More than 50 years ago, Mental Health America started the tradition of celebrating “May is Mental Health Month” to raise awareness of mental health conditions and mental wellness for all. For 2012, Mental Health America is addressing mental health conditions and mental wellness through two themes.
Ed Boyden is creating new brains. A pioneer in the field of optogenetics, he is the founder and principal investigator of the synthetic neurobiology group at the MIT Media Lab, which invents technologies to reveal how cognition and emotion arise from brain networks — and to enable systematic repair of disorders such as epilepsy and post-traumatic stress disorder (ptsd).
Using a combination of lasers and genetic engineering, Boyden’s lab implants brains with optical fibers that allow them to activate special proteins in specific neurons and see their connections. In addition to helping create detailed maps of brain circuitry, the engineering of these cells has been used to cure blindness in mice, and could point the way to cures for Parkinson’s disease or Alzheimer’s disease. On the horizon: ways of connecting to the brain via prosthetics.
By inserting genes for light-sensitive proteins into brain cells, neurons can be selectively activated or de-activated with fiber-optic implants. Check out Boyden’s demonstration at TED2011 below.
Memories are fragile; initially forming and then retrieving them are both dependent on new protein synthesis in the brain, and both processes are vulnerable to disruption. A number of agents are known that can impair memory and these can certainly be useful — for example, in treating post-traumatic stress disorder (ptsd). Enhancing memory, however, has proven more difficult. Yet as noted in The New York Times last week , two different research groups have recently reported enhancing memory in rats [2-3]. Of note is the fact that they did so utilizing independent molecular pathways.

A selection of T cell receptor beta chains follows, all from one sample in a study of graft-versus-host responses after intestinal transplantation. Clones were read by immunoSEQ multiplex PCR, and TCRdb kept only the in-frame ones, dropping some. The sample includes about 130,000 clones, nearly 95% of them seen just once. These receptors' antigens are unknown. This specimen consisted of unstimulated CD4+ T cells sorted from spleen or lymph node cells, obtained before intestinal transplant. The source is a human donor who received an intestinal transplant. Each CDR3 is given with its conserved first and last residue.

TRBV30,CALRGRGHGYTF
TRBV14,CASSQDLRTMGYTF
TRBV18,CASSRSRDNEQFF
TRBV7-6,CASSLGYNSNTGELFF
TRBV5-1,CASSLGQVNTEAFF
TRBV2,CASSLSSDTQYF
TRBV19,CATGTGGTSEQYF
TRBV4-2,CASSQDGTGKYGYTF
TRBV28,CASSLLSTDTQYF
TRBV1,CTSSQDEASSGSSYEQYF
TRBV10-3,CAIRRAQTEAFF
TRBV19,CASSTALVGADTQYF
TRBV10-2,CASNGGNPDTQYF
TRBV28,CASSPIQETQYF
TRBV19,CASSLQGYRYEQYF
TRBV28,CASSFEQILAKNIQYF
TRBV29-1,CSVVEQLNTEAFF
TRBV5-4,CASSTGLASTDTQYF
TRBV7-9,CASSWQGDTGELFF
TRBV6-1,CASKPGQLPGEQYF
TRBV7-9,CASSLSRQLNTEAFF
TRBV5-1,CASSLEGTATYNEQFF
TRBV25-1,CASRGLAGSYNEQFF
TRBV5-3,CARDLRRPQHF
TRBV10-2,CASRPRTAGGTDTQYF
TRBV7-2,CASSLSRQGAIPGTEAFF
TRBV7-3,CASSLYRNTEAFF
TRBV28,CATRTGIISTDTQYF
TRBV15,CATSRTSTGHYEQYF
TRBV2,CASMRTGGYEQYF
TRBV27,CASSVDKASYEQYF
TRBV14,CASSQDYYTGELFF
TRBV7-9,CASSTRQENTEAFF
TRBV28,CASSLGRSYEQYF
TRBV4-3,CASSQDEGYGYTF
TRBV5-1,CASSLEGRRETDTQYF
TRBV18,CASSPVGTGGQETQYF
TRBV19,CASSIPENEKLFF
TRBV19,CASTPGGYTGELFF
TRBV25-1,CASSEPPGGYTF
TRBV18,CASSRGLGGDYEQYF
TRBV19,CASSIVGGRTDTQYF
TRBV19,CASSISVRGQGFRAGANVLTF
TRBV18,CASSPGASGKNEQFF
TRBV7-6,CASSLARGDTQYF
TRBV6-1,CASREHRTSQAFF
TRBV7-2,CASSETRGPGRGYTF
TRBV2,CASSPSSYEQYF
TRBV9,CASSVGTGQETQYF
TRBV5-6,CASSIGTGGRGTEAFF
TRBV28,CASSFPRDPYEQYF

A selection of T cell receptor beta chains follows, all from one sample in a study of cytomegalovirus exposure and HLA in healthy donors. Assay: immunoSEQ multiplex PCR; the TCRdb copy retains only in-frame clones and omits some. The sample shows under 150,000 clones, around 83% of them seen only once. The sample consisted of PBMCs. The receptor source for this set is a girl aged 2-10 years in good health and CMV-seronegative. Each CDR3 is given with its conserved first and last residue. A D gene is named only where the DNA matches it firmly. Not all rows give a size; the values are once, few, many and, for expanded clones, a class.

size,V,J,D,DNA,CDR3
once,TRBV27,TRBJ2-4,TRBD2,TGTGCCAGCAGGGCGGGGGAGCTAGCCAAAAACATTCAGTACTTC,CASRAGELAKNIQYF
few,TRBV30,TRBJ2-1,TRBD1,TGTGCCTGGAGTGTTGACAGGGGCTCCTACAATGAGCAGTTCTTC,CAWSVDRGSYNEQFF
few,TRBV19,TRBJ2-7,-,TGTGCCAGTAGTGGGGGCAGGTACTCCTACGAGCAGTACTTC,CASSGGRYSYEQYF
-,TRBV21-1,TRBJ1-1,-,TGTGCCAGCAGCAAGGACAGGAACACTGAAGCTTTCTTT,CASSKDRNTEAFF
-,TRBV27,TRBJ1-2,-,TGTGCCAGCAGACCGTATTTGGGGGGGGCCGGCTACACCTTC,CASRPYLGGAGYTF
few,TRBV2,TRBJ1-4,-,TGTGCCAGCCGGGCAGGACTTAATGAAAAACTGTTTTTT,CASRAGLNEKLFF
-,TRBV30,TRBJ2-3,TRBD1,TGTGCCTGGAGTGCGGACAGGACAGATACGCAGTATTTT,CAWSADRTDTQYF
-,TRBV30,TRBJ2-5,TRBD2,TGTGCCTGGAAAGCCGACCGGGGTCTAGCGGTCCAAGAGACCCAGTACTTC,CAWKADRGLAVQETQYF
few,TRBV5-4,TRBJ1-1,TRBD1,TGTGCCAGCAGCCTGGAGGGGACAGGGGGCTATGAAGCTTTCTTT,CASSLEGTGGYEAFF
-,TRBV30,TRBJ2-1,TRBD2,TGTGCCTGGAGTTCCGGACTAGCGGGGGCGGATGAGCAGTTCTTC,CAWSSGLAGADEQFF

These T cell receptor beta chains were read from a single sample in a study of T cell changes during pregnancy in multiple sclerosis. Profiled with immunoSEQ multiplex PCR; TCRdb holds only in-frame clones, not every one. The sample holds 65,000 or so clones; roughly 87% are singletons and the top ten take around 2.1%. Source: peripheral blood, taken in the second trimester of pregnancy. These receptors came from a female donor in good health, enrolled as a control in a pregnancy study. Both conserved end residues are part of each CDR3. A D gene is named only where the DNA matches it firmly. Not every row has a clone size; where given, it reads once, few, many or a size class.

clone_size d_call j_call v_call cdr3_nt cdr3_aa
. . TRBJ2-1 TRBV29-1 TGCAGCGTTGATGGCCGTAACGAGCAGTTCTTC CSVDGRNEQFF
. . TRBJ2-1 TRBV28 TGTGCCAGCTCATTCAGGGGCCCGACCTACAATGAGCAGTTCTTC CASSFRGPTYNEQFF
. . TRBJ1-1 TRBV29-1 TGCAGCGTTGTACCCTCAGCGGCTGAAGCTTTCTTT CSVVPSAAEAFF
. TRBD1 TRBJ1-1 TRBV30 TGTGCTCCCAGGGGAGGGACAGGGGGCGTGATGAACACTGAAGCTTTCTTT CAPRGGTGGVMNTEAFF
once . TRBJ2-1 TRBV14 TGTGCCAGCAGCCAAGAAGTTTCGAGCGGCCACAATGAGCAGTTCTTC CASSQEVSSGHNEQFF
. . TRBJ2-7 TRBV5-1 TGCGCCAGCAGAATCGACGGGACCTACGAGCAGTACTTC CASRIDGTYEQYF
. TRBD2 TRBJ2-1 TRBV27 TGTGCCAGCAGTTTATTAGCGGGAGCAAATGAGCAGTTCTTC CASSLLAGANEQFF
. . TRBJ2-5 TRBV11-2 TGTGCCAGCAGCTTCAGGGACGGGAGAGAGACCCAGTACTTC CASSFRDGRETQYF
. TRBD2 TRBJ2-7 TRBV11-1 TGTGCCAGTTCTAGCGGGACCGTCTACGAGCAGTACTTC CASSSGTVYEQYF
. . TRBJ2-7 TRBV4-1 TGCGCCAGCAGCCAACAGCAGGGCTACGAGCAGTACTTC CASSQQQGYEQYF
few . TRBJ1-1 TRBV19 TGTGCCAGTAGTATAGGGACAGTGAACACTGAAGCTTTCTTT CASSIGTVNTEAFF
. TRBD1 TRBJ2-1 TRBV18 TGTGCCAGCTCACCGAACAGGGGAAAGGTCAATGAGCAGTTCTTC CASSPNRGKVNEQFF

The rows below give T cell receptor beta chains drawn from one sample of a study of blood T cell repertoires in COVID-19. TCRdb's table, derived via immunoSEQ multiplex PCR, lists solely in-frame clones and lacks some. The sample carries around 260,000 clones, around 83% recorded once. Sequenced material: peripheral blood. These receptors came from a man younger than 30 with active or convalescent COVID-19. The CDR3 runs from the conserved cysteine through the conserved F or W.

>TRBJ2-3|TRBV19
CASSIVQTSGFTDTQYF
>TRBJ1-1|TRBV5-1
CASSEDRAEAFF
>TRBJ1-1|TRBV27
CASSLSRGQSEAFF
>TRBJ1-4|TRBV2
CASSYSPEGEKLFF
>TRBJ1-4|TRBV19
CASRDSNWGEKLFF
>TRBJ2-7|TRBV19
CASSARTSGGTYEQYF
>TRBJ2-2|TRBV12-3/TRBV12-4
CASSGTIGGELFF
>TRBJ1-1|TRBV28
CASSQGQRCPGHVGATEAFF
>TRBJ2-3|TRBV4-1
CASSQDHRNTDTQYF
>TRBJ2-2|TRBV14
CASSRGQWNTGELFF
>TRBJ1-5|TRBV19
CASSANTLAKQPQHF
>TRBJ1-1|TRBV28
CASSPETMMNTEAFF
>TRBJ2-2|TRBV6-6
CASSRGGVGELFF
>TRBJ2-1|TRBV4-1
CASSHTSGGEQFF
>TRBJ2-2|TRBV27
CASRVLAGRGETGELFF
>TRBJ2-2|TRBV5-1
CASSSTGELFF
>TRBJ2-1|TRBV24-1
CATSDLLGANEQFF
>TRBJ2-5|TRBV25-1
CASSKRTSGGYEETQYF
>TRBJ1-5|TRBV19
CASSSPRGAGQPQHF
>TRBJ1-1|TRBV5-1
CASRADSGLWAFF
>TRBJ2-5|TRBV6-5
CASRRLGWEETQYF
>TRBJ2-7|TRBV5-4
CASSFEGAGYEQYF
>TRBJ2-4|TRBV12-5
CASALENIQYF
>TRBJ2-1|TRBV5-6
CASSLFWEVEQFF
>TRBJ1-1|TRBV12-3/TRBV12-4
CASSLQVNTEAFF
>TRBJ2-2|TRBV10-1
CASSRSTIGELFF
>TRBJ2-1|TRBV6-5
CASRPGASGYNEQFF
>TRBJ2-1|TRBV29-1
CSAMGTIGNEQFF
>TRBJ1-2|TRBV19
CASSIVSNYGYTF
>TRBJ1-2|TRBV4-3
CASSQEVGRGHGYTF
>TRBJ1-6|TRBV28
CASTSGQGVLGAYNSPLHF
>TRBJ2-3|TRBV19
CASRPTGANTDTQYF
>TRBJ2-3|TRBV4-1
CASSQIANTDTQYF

A naturally occurring growth factor significantly boosted retention and prevented forgetting of a fear memory when injected into rats’ memory circuitry during time-limited windows when memories become fragile and changeable. In a study funded by the National Institutes of Health (NIH), animals treated with insulin-like growth factor (IGF2) excelled at remembering to avoid a location where they had previously experienced a mild shock .